She said that through EcoTech Visions, she helps entrepreneurs grow smart manufacturing for smart cities through an on-demand marketplace. It’s powered by artificial intelligence, blockchain technology and other technical systems.
“I think that we have the potential to create thousands of jobs,” she said.
The business owner started her company in 2015, 10 years after Hurricane Katrina left her hometown of New Orleans devastated.
The hurricane killed at least 986 people, flooded 80 percent of the city, submerged some areas by more than 10 feet of water and displaced more than a million people in the Gulf Coast region, according to an independent analysis from The Data Center.
Gibson said she watched her community lose their homes, economic viability and their residency.
“That literally changed my life,” she said.
At the time, Gibson was balancing work as an education specialist while working on a doctorate in special education and urban development at the Peter Drucker School of Management in California.
Her path to starting EcoTech Visions wasn’t a direct one. Her first start-up was a charter school network dubbed ReNEW Schools, which she grew to 16 schools before they consolidated.
Gibson said she was being recruited to open up similar programs in Washington and Philadelphia when she found out one of her students was murdered.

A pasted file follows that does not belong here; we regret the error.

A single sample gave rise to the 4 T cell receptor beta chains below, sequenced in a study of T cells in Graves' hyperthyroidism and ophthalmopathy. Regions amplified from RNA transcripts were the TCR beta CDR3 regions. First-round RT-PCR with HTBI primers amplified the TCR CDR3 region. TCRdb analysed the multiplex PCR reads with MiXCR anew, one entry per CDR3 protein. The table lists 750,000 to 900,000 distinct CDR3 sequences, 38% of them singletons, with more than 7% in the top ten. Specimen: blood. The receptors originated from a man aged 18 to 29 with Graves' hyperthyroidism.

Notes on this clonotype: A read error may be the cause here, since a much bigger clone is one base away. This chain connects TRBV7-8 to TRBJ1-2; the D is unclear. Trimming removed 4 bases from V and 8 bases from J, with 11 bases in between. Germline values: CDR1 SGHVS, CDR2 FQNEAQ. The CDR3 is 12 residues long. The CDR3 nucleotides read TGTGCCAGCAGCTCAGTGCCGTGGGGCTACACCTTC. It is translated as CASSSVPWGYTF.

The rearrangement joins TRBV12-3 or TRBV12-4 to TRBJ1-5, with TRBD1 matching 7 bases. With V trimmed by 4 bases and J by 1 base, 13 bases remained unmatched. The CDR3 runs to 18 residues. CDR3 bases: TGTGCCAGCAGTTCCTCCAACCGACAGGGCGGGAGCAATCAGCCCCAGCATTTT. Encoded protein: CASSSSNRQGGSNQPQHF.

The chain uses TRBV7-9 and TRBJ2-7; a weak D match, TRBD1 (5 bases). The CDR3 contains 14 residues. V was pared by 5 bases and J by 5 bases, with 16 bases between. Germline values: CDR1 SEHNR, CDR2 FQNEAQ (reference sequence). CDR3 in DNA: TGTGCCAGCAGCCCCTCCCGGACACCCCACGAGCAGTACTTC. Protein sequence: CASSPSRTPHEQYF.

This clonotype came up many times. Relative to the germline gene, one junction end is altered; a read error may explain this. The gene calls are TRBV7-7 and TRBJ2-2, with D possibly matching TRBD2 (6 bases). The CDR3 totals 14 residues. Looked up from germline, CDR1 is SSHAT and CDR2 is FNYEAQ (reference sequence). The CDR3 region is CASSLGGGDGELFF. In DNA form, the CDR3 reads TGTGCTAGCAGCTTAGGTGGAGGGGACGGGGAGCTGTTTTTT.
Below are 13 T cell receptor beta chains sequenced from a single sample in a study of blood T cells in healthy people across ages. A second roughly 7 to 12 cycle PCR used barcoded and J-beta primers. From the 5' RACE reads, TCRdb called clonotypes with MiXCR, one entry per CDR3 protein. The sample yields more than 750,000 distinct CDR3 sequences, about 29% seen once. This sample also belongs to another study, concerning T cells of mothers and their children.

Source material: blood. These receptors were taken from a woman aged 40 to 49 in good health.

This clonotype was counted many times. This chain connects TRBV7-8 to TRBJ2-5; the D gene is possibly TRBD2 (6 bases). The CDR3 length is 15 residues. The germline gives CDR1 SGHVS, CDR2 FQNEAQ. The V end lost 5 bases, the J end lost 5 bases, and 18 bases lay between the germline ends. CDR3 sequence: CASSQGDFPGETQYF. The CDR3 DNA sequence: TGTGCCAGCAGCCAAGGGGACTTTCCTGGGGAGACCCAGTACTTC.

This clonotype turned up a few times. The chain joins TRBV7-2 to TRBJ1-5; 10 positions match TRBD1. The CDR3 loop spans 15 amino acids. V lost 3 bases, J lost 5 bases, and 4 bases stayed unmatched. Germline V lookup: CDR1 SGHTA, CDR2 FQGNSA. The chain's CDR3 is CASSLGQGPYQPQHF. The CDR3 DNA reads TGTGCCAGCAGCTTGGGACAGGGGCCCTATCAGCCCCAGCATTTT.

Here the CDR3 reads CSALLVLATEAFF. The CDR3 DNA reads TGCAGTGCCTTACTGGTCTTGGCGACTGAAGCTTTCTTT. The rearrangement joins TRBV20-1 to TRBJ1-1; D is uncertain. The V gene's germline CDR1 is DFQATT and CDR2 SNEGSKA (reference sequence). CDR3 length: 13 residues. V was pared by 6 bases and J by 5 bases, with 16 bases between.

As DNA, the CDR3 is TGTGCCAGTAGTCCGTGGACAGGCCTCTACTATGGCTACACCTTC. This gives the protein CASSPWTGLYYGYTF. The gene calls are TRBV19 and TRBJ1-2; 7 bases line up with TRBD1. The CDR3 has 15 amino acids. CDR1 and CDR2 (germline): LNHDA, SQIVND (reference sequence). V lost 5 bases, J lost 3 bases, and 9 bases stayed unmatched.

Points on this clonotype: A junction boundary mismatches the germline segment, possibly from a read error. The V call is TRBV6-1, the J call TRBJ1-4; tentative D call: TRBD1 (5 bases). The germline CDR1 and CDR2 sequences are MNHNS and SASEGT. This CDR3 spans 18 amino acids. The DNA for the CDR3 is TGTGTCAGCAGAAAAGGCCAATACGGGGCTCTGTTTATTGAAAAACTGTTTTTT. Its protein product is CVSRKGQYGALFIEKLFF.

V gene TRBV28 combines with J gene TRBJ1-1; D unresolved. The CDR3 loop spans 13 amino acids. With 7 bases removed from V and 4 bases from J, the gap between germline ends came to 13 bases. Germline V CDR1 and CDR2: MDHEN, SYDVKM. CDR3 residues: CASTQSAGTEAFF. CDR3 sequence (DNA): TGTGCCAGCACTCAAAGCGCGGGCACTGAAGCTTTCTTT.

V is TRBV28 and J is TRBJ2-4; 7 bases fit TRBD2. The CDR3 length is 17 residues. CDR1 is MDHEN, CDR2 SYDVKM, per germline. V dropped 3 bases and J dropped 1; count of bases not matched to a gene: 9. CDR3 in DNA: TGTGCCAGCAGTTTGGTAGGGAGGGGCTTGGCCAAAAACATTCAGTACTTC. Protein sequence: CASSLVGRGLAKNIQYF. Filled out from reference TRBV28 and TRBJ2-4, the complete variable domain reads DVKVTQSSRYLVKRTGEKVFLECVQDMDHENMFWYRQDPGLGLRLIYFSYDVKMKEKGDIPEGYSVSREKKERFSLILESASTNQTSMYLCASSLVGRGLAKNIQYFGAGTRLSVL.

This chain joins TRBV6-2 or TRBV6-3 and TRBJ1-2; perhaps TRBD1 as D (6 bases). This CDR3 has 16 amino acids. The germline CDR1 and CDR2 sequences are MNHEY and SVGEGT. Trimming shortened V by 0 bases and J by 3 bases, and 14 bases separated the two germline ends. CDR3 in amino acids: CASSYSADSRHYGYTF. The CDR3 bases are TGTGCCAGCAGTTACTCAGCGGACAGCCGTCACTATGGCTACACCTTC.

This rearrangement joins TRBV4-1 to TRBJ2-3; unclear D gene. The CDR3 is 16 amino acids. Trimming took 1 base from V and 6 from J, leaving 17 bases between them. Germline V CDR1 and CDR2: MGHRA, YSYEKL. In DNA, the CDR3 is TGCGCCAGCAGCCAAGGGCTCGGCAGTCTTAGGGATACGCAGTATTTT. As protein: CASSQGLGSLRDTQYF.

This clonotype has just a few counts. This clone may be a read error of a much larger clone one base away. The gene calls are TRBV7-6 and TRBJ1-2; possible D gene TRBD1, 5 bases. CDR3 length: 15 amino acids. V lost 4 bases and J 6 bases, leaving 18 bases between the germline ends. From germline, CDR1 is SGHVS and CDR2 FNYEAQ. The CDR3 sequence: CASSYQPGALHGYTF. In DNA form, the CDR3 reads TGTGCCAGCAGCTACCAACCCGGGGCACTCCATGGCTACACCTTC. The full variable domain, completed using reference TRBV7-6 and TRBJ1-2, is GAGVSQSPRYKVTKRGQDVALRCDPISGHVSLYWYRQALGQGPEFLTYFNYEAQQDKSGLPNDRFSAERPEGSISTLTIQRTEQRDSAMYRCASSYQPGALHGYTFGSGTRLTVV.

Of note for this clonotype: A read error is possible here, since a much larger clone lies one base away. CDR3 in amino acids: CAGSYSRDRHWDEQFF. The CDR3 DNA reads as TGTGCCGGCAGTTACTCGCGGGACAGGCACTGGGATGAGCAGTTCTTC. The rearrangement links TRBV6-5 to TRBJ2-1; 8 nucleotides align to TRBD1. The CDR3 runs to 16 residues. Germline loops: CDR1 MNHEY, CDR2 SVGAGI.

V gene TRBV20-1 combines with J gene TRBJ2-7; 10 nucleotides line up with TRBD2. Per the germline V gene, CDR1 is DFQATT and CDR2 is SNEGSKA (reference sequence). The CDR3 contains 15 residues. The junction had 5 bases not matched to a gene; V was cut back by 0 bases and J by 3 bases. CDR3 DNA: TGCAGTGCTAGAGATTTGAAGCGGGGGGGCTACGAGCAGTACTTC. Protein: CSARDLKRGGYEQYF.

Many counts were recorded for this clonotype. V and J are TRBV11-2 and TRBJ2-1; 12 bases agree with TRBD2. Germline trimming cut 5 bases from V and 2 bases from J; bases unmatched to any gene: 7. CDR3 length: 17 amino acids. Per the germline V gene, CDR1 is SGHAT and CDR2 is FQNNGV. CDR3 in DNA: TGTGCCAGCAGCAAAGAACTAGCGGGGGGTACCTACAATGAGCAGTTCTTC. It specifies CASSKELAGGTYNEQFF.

She was devastated.
“I had never lost a child,” she said.
Already faced with a student population composed of more than 50 percent of students living in foster and group homes, Gibson started to lose faith in the education system.
She said initially she was handed kids that other schools didn’t want and tasked with teaching them subject matter that didn’t apply to the service jobs they were faced with having to take.
She said that’s when she realized “you can’t create economic opportunities for children if you don’t serve adults.”
She parted ways with ReNEW Schools about five years ago and headed to Miami to try her luck at landing a job with the few contacts she had made there.
Gibson, however, had more than luck to run on.